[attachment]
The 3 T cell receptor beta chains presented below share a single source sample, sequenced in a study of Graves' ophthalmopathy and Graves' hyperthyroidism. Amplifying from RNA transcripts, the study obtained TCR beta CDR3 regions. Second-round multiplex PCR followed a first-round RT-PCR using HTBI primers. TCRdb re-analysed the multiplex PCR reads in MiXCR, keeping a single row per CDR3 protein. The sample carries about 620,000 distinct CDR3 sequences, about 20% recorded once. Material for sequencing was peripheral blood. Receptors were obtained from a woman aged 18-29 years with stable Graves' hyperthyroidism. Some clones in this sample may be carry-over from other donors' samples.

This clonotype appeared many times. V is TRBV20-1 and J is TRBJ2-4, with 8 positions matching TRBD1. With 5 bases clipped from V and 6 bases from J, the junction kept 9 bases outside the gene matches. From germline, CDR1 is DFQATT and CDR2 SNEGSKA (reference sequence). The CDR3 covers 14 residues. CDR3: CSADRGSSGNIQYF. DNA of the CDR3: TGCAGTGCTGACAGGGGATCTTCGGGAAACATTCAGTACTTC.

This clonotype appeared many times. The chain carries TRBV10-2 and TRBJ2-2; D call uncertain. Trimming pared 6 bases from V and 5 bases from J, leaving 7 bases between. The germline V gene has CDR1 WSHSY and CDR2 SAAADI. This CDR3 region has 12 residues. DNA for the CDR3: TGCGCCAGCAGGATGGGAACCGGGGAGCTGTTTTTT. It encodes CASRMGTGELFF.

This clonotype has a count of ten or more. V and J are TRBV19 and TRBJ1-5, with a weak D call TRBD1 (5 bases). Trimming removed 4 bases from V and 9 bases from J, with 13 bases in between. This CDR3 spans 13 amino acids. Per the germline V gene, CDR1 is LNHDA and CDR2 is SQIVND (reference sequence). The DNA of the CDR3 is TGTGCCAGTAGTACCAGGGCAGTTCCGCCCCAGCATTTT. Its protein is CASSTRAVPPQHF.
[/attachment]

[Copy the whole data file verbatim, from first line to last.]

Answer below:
The 3 T cell receptor beta chains presented below share a single source sample, sequenced in a study of Graves' ophthalmopathy and Graves' hyperthyroidism. Amplifying from RNA transcripts, the study obtained TCR beta CDR3 regions. Second-round multiplex PCR followed a first-round RT-PCR using HTBI primers. TCRdb re-analysed the multiplex PCR reads in MiXCR, keeping a single row per CDR3 protein. The sample carries about 620,000 distinct CDR3 sequences, about 20% recorded once. Material for sequencing was peripheral blood. Receptors were obtained from a woman aged 18-29 years with stable Graves' hyperthyroidism. Some clones in this sample may be carry-over from other donors' samples.

This clonotype appeared many times. V is TRBV20-1 and J is TRBJ2-4, with 8 positions matching TRBD1. With 5 bases clipped from V and 6 bases from J, the junction kept 9 bases outside the gene matches. From germline, CDR1 is DFQATT and CDR2 SNEGSKA (reference sequence). The CDR3 covers 14 residues. CDR3: CSADRGSSGNIQYF. DNA of the CDR3: TGCAGTGCTGACAGGGGATCTTCGGGAAACATTCAGTACTTC.

This clonotype appeared many times. The chain carries TRBV10-2 and TRBJ2-2; D call uncertain. Trimming pared 6 bases from V and 5 bases from J, leaving 7 bases between. The germline V gene has CDR1 WSHSY and CDR2 SAAADI. This CDR3 region has 12 residues. DNA for the CDR3: TGCGCCAGCAGGATGGGAACCGGGGAGCTGTTTTTT. It encodes CASRMGTGELFF.

This clonotype has a count of ten or more. V and J are TRBV19 and TRBJ1-5, with a weak D call TRBD1 (5 bases). Trimming removed 4 bases from V and 9 bases from J, with 13 bases in between. This CDR3 spans 13 amino acids. Per the germline V gene, CDR1 is LNHDA and CDR2 is SQIVND (reference sequence). The DNA of the CDR3 is TGTGCCAGTAGTACCAGGGCAGTTCCGCCCCAGCATTTT. Its protein is CASSTRAVPPQHF.